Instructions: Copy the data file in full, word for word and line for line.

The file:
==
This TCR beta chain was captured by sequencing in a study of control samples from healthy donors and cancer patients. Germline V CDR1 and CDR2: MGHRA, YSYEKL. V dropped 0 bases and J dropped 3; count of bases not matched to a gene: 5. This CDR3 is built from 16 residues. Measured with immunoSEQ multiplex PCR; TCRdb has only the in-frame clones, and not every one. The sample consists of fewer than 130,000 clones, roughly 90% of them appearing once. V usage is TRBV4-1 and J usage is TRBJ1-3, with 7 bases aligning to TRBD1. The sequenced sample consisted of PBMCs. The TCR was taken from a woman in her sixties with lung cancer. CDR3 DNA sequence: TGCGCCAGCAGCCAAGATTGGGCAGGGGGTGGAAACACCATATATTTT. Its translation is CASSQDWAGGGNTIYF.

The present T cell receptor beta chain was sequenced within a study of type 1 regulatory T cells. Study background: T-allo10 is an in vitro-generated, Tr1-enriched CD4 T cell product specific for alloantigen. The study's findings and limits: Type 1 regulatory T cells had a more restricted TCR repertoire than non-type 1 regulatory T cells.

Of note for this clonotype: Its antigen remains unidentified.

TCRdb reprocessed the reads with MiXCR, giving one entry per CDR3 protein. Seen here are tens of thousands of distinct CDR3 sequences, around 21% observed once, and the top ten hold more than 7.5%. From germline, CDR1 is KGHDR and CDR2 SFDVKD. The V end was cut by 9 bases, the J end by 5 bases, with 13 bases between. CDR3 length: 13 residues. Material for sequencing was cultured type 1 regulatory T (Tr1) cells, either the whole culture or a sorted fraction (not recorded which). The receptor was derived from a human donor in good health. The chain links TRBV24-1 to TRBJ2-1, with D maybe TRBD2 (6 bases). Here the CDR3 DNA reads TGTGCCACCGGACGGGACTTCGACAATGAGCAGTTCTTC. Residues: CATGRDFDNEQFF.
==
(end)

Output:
This TCR beta chain was captured by sequencing in a study of control samples from healthy donors and cancer patients. Germline V CDR1 and CDR2: MGHRA, YSYEKL. V dropped 0 bases and J dropped 3; count of bases not matched to a gene: 5. This CDR3 is built from 16 residues. Measured with immunoSEQ multiplex PCR; TCRdb has only the in-frame clones, and not every one. The sample consists of fewer than 130,000 clones, roughly 90% of them appearing once. V usage is TRBV4-1 and J usage is TRBJ1-3, with 7 bases aligning to TRBD1. The sequenced sample consisted of PBMCs. The TCR was taken from a woman in her sixties with lung cancer. CDR3 DNA sequence: TGCGCCAGCAGCCAAGATTGGGCAGGGGGTGGAAACACCATATATTTT. Its translation is CASSQDWAGGGNTIYF.

The present T cell receptor beta chain was sequenced within a study of type 1 regulatory T cells. Study background: T-allo10 is an in vitro-generated, Tr1-enriched CD4 T cell product specific for alloantigen. The study's findings and limits: Type 1 regulatory T cells had a more restricted TCR repertoire than non-type 1 regulatory T cells.

Of note for this clonotype: Its antigen remains unidentified.

TCRdb reprocessed the reads with MiXCR, giving one entry per CDR3 protein. Seen here are tens of thousands of distinct CDR3 sequences, around 21% observed once, and the top ten hold more than 7.5%. From germline, CDR1 is KGHDR and CDR2 SFDVKD. The V end was cut by 9 bases, the J end by 5 bases, with 13 bases between. CDR3 length: 13 residues. Material for sequencing was cultured type 1 regulatory T (Tr1) cells, either the whole culture or a sorted fraction (not recorded which). The receptor was derived from a human donor in good health. The chain links TRBV24-1 to TRBJ2-1, with D maybe TRBD2 (6 bases). Here the CDR3 DNA reads TGTGCCACCGGACGGGACTTCGACAATGAGCAGTTCTTC. Residues: CATGRDFDNEQFF.